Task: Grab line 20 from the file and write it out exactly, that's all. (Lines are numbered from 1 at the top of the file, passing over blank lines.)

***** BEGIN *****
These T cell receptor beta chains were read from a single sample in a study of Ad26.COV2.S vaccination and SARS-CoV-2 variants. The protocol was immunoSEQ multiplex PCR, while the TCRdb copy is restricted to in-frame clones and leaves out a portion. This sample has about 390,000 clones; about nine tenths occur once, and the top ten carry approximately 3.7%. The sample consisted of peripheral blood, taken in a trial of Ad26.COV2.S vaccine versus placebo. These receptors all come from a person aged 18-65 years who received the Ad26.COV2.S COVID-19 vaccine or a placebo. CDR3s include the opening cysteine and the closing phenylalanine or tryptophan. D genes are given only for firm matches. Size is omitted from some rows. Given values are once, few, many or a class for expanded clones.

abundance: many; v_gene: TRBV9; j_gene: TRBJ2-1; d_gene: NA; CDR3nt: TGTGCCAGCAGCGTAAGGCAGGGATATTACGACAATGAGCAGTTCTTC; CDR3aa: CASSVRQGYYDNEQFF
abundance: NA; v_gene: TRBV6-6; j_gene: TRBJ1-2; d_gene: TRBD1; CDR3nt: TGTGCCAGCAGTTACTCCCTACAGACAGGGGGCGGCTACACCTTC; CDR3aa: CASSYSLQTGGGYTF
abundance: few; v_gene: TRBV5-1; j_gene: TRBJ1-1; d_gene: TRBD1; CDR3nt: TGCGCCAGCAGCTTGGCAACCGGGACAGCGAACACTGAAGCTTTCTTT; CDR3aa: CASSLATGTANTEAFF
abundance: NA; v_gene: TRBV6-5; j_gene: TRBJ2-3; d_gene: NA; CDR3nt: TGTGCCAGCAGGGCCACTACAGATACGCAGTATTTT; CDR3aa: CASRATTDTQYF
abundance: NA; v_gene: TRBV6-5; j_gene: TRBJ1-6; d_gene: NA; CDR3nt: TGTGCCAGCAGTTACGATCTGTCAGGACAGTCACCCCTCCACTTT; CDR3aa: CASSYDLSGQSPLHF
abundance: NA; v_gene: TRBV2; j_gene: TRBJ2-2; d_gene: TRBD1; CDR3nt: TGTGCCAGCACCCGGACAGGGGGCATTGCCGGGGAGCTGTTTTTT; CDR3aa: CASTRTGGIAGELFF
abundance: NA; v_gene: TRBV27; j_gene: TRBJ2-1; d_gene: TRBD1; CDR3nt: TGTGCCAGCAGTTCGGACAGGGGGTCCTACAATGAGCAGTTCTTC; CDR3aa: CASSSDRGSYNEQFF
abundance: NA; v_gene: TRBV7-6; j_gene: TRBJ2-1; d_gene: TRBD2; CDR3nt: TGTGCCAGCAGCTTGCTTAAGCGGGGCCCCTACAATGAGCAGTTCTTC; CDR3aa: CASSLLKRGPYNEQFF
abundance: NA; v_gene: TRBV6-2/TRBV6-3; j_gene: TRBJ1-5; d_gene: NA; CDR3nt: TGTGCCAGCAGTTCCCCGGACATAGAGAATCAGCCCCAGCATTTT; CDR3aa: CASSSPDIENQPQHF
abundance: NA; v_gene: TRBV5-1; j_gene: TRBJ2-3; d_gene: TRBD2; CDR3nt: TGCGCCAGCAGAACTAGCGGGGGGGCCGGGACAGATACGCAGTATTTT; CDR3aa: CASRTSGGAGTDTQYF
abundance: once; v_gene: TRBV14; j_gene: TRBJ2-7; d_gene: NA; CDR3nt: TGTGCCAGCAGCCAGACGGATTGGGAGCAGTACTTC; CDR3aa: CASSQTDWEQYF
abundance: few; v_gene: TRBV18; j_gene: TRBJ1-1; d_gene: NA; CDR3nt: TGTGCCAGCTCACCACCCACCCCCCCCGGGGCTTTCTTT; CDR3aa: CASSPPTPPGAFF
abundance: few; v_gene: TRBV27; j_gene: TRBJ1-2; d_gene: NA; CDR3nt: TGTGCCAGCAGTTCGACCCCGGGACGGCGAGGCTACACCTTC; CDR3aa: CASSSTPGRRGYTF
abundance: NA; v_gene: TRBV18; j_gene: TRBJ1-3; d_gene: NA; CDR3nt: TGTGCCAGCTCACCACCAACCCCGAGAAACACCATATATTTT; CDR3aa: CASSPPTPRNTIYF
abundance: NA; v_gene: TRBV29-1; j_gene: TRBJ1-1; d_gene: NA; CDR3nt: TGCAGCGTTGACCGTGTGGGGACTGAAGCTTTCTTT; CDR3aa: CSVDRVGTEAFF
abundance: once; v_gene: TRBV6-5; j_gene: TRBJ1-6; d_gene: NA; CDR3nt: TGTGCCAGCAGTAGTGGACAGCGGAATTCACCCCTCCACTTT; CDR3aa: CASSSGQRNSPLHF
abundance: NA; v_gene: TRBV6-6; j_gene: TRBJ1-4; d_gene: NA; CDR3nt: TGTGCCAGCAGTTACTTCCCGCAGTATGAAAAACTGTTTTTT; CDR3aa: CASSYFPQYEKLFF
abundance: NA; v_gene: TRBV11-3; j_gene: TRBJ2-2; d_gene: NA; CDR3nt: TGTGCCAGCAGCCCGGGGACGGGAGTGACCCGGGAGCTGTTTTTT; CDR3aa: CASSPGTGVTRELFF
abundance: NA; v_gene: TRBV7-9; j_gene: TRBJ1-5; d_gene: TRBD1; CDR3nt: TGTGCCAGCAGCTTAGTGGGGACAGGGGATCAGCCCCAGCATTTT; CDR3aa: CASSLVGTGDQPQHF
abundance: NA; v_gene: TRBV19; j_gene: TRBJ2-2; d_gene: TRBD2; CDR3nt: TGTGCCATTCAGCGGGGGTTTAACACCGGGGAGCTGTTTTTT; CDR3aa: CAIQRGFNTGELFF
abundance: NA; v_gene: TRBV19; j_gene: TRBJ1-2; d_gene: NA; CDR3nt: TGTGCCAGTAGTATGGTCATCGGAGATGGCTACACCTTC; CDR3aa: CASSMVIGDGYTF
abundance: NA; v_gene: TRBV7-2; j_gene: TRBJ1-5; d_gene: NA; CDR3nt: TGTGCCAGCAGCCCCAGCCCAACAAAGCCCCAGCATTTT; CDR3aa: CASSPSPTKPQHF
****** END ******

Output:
abundance: NA; v_gene: TRBV7-9; j_gene: TRBJ1-5; d_gene: TRBD1; CDR3nt: TGTGCCAGCAGCTTAGTGGGGACAGGGGATCAGCCCCAGCATTTT; CDR3aa: CASSLVGTGDQPQHF